Dirty Projectors - Dirty Projectors - Albums - Reviews - Soundblab

Dirty Projectors - Dirty Projectors

by Justin Pearson Rating:8 Release Date:2017-02-24

Dirty Projectors returns with a new album, and a breakup one at that. Self-titled, but certainly not self-pitying, it sees Dave Longstreth going solo as the creative force after the end of a personal and professional relationship with previous band member Amber Coffman. Also missing in the lineup is Angel Deradoorian, having recently released her own album back in 2015. Even without these two usual female contributors to the project, it still feels like a Dirty Projectors album.

The songs are simultaneously brutally honest, painful, regretful, sad, and wistful. But instead of wallowing in the misery that this type of subject matter usually signals, Longstreth turns the experience of heartache into a catharsis that acknowledges the end of something while pointing to a new beginning. You only need to listen to 'Up In Hudson' to hear his newfound confidence. It feels loose and freestyle, but at its core it showcases what he's always done best, which is making carefully constructed beats and rhythms appear dissonant on first listen, only to eventually realize everything's intentional, and therein lies his genius as a songwriter. The song chronicles the first meeting of Longstreth and Coffman, and the excitement in the air that pervaded those beginning threads of a loving and creative relationship. When he gets to the angry, aching refrain, he sings it with such passion that it floats away to become something else entirely, leaving him relieved of his past while we the listeners are stunned by its soaring height and intensity above an insistent brass section: "And love will burn up/ And love will just fade away/ And love's gonna rot/ And love will just dissipate." As sad as the lines look in print, hearing them belted out is something other entirely. There's pure exaltation in his voice, enough to produce goosebumps each time you hear it.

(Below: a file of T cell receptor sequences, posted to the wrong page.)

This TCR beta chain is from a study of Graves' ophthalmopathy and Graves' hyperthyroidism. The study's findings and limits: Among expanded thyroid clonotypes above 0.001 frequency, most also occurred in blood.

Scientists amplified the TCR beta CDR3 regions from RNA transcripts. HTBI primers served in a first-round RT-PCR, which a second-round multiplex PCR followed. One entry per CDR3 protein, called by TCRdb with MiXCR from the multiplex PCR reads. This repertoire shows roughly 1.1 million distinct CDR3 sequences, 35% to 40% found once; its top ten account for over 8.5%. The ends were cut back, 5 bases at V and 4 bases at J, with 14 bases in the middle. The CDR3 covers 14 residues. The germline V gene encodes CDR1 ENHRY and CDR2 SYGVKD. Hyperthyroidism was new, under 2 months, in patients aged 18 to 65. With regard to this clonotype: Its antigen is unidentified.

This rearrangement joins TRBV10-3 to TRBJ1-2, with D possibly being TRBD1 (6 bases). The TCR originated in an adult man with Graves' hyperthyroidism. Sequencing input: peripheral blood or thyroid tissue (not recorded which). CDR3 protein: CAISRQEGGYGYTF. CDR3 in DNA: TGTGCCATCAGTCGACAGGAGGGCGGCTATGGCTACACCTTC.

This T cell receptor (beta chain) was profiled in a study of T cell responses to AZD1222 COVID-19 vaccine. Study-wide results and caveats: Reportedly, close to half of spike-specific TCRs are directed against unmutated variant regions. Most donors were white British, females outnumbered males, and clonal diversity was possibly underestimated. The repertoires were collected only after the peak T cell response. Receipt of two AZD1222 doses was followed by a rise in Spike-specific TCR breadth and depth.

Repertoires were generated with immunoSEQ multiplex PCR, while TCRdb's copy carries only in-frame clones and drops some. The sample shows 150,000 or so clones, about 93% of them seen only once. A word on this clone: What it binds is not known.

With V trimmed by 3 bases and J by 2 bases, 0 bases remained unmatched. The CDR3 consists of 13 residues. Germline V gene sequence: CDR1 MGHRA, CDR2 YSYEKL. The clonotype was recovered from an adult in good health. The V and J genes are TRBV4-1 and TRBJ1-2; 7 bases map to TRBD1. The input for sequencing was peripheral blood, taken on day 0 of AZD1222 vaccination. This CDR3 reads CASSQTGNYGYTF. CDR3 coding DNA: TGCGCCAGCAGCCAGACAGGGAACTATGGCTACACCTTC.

The Dirty Projectors brand of experimentation is still fully intact, but there's so much more feeling and passion here you could just as well slot it in the Soul/R&B genre. 'Winner Take Nothing' is a perfect example of this. Longstreth's vocals are stretched to their limit, but rather than break, they cut right through with the smoothness of any classic crooner: "Fight and we can only lose/ Killing me and killing you." The lyrical insight of the song is as sharp as a knife, but its melody has a buttery slide rather than a slashing sting.

'Little Bubble' is just as smooth, but even more so with its lullaby-like quality. The soft strings and imagery of leisurely waking in the morning next to a lover with "rays of light like champagne" makes the fragility of the situation that much more poignant, but never utterly hopeless. When Longstreth sings the line "We had our own little bubble for a while", it's with nostalgia, not despair.

Opener 'Keep Your Name' sees his vocals creepily modulated almost beyond recognition, submersed in the mud of the details surrounding his break with Coffman and dredging up the past. It works well for the narrative of both the song and album, but part of that past becomes literal as Longstreth samples the Dirty Projectors Swing Lo Magellan cut 'Impregnable Question' with the reworked motif "We don't see eye to eye."

'Cool Your Heart' featuring DAWN could fit onto either Bitte Orca or Swing Lo Magellan with its jerky rhythms and deep bass, but what makes it stand out from past tracks is the tropical vibe it employs without becoming corny. It's just another moment of boundary-pushing without losing sight of accessibility, something that this album seems to be especially keen on.

What Dirty Projectors proves is that an end isn't always a bad thing. Sometimes it's just the thing one needs to find the road ahead. Obviously Longstreth is on that road, and the dust he's leaving behind doesn't seem like it will settle anytime soon.

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